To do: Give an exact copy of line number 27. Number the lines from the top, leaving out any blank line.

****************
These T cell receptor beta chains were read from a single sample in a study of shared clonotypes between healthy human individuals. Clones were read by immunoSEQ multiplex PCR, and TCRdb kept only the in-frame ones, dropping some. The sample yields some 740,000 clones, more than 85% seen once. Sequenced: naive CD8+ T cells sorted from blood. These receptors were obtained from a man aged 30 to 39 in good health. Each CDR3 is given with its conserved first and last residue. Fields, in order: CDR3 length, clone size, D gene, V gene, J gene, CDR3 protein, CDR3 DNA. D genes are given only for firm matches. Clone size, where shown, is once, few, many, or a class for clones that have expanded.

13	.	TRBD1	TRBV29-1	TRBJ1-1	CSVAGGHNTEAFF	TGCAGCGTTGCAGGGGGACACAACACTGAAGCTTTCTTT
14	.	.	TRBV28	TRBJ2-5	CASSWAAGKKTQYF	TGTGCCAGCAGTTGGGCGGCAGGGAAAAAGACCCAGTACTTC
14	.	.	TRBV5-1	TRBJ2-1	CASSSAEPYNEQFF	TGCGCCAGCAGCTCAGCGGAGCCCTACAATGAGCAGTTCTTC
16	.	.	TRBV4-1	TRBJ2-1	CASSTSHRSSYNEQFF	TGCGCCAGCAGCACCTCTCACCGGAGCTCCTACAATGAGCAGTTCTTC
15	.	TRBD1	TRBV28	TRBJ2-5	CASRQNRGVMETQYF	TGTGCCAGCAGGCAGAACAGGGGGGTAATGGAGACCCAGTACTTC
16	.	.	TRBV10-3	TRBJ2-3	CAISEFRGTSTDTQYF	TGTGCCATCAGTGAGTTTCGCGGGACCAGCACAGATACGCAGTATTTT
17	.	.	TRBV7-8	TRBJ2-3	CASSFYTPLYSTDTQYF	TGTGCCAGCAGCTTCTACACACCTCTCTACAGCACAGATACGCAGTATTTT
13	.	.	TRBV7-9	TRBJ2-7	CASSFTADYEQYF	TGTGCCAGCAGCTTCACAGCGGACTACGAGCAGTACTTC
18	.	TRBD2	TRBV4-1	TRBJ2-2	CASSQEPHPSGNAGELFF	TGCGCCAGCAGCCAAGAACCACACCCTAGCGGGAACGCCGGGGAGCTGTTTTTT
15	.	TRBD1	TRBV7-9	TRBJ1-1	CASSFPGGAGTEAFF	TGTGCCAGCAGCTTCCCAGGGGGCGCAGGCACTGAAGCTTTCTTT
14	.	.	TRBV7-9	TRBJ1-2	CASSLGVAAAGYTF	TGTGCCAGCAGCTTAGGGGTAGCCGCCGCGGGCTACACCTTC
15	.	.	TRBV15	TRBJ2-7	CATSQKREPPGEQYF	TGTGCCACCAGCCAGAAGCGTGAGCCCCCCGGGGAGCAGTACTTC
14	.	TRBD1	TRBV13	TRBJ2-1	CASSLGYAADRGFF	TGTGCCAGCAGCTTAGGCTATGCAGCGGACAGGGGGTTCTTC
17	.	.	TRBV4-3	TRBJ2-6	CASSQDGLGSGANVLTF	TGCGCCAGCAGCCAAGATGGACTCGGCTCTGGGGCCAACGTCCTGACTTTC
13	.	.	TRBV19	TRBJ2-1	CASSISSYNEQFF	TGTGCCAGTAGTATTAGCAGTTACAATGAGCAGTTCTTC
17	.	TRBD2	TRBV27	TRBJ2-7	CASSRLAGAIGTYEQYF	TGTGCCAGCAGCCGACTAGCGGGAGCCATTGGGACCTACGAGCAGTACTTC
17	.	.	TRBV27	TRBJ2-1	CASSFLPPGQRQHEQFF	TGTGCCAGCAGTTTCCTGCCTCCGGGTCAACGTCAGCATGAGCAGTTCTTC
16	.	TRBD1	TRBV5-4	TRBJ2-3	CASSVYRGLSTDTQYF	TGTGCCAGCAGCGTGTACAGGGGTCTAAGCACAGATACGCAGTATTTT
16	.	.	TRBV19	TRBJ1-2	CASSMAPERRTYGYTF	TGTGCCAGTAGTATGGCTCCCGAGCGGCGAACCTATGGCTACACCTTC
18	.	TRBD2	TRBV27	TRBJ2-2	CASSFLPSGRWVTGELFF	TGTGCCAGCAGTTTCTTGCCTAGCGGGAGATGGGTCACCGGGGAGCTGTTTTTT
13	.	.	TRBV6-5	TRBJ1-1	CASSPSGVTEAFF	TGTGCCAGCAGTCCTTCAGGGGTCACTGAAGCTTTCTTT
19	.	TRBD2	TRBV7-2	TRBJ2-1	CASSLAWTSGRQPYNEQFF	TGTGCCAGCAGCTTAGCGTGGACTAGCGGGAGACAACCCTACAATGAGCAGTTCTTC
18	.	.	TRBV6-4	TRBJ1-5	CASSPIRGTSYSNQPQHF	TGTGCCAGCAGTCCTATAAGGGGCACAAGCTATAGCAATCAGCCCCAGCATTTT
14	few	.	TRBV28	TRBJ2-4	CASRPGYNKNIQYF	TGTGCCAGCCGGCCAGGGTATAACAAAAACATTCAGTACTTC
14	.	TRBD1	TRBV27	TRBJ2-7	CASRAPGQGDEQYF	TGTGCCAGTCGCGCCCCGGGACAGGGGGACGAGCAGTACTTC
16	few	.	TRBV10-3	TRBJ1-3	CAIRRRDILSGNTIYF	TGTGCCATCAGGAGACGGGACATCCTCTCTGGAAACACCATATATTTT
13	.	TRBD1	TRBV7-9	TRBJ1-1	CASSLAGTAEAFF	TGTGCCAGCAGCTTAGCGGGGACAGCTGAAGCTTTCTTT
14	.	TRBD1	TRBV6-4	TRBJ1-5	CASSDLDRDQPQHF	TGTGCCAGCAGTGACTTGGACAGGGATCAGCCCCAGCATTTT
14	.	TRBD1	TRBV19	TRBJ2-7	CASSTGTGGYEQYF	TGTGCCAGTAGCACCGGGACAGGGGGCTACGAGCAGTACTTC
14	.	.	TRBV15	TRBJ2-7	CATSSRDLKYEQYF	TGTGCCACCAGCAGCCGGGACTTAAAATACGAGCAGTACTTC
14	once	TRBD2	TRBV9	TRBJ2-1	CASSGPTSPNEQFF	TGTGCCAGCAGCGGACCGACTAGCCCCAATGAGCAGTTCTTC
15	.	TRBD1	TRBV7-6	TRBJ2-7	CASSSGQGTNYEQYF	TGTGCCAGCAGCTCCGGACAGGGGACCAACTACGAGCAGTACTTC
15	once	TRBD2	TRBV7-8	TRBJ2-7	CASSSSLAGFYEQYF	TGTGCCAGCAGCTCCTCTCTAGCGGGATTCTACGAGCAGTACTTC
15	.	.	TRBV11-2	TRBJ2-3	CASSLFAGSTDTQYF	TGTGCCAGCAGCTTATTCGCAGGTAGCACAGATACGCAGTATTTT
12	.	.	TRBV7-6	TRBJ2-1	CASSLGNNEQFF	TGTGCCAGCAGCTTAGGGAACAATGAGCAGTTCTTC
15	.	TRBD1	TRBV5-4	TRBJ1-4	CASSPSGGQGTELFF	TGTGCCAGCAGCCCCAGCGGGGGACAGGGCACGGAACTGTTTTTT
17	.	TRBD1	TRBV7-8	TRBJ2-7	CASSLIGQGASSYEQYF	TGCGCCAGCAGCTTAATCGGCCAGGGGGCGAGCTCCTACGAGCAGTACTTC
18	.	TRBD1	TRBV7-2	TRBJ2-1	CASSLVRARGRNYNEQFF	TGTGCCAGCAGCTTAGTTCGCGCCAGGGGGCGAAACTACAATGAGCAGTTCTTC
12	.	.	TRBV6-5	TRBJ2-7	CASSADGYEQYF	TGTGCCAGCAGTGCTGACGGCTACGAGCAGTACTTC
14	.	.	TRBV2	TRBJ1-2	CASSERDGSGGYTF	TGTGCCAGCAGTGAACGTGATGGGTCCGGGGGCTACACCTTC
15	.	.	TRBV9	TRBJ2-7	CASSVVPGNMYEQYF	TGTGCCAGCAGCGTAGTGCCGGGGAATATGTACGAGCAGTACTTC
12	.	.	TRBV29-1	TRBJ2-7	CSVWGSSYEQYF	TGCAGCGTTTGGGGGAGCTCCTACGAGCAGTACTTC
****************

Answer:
16	few	.	TRBV10-3	TRBJ1-3	CAIRRRDILSGNTIYF	TGTGCCATCAGGAGACGGGACATCCTCTCTGGAAACACCATATATTTT